This Oscar winning film’s leading character, Justin Quayle, loves to garden. He carefully tends to his plants, watering, feeding, and pruning them to bring them to their healthiest, most productive state. In this dark thriller, loosely based on a true story of corporate exploitation in Africa, the gardener himself awakens only after he is pruned of his most precious relationship. His wife begins exposing the corporate evil, and is murdered to keep the lucrative secret under wraps. The mild mannered British diplomat really only awakens to his life after all he holds dear is stripped away.
Not being a gardener myself, it is not intuitively obvious that cutting pieces off of a plant allows it to produce more fruit. From the fruit tree’s point of view, this must be awful. The gardener, who has provided soil, nutrients, water, and sunlight, shows up one day with a clipper in hand. This previously benevolent character marches up and begins amputating some of the tree’s favorite limbs. I’m certain the tree would not immediately sense that the gardener was subjecting him/her/it to this horror out of love. I think the tree would have difficulty, with its pulpy brain, figuring out how this was going to lead to greater joy and fulfillment later in the season.
Where am I going with this? When you read the wisdom texts of any culture, they tend to rely on agricultural stories to relay human wisdom. To us this seems edgy, mysterious, obscure, eastern. But if you think about it, these books were written in the pre-industrial age, and these stories would have been immediately accessible to their target audience. For those of us who think not having the current model of the latest igadget is retro, digging into agrarian stories can be challenging.
As a follower of Christ, I believe the Old and New Testaments hold inspired wisdom and truth. True to form, this requires unpacking agricultural parables. Finally getting to the point, one of my favorite analogies in the bible is from the New Testament book of John, quoting Jesus as he teaches:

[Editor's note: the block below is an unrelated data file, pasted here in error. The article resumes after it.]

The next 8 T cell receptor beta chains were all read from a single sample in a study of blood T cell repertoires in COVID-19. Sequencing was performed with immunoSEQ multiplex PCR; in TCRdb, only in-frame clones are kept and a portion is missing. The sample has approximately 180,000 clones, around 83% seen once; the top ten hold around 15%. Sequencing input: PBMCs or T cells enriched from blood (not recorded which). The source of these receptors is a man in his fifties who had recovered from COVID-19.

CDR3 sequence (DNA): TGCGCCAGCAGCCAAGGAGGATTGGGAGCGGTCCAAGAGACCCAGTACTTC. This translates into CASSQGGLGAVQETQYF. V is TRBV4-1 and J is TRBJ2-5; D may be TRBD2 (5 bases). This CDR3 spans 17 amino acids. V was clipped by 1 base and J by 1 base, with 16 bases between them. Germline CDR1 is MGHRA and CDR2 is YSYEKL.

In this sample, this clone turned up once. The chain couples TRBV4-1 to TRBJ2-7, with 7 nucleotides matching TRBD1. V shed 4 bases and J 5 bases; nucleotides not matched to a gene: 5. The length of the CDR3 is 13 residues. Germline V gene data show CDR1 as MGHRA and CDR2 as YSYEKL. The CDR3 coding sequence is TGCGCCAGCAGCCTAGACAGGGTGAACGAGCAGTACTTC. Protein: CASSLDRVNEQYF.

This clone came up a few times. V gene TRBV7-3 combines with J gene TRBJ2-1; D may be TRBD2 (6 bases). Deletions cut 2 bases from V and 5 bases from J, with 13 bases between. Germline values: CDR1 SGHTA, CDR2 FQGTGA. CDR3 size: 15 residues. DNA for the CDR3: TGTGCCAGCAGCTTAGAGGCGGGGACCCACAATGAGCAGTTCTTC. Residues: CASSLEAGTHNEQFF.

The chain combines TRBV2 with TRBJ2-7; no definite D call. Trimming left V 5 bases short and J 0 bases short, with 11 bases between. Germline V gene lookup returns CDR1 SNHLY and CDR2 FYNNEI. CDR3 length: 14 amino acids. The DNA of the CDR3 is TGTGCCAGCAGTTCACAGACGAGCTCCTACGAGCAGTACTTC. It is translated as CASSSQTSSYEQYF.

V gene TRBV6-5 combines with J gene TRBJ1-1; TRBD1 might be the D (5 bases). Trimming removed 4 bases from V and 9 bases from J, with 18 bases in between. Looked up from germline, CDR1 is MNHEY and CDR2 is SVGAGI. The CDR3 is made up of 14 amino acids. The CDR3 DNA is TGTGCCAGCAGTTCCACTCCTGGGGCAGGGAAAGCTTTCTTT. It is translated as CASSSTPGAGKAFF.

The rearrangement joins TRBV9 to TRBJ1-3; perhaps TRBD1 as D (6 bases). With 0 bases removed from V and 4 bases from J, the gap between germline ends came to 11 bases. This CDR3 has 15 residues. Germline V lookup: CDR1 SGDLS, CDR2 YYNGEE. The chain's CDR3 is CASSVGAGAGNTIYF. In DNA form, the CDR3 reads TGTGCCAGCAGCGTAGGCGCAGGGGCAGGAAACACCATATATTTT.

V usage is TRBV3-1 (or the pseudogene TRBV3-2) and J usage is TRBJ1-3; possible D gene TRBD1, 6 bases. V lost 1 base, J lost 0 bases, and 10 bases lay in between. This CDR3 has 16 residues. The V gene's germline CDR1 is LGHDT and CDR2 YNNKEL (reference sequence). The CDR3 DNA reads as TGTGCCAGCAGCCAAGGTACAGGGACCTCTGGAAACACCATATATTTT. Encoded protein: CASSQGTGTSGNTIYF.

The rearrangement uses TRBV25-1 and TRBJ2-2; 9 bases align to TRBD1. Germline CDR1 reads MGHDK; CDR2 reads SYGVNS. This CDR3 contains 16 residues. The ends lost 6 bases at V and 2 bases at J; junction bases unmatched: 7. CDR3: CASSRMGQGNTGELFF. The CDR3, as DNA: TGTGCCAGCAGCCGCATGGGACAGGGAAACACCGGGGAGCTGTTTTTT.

I am the true vine, and my Father is the gardener. He cuts off every branch in me that bears no fruit, while every branch that does bear fruit he prunes so that it will be even more fruitful.... No branch can bear fruit by itself; it must remain in the vine. Neither can you bear fruit unless you remain in me.
“I am the vine; you are the branches. If you remain in me and I in you, you will bear much fruit; apart from me you can do nothing. This is to my Father’s glory, that you bear much fruit, showing yourselves to be my disciples….
“As the Father has loved me, so have I loved you. Now remain in my love…. I have told you this so that my joy may be in you and that your joy may be complete. 12 This is my command: Love each other. (emphasis added by me)
There’s a lot here: love, joy, fruit, glory, and……pruning?
Again, it’s not obvious to me that pruning is beneficial, and, thinking again as a tree, definitely not loving, joyful, fruitful, or glorious. But there it is.
Now there’s a lot of things in our lives that need to be snipped: greed, lust, gossip, and violence, are pretty clearly “branches that bear no fruit.” I get that. Cut those branches off, and from any perspective, that makes me a better person. In John’s Gospel, the Constant Gardener cuts those branches off. From the trees perspective, painful, but helpful. But now it gets really nuts: the Gardener starts snipping branches that are bearing fruit! I’m told by a gardener friend that pruning healthy productive branches, if done wisely and lovingly, dramatically increases the health and fruitfulness of the tree.
Now we’re getting somewhere. As happens over and over again, we see the perfect wisdom of the Creator in the simple patterns of Creation.
This has all been on my mind because we, as a family, are being pruned. Healthy, productive branches are being pruned. Snip after snip.
Great church community…snip
House, jobs, security….snip, snip, snip.
The good news is, we don’t have pulp brains, we can know that our Gardener is wise and loving, and knows that our greatest joy is in being productive branches of the Eternal Vine. This pruning, while not pleasant at the moment, is going somewhere; the very pain of leaving close friends makes us value those relationships even more; the jobs, house, and security that brought us joy also hold us back from our true purpose and greater fulfillment. Obviously, there’s nothing wrong with friends, jobs, and houses: these are productive branches in our lives. It says in the story that God wants us to have “complete joy”! So we rest assured that the pruning is to that end, our greater joy as fruit of the Vine. As we get closer to moving to Kijabe, we look forward to sharing our joys and challenges with you.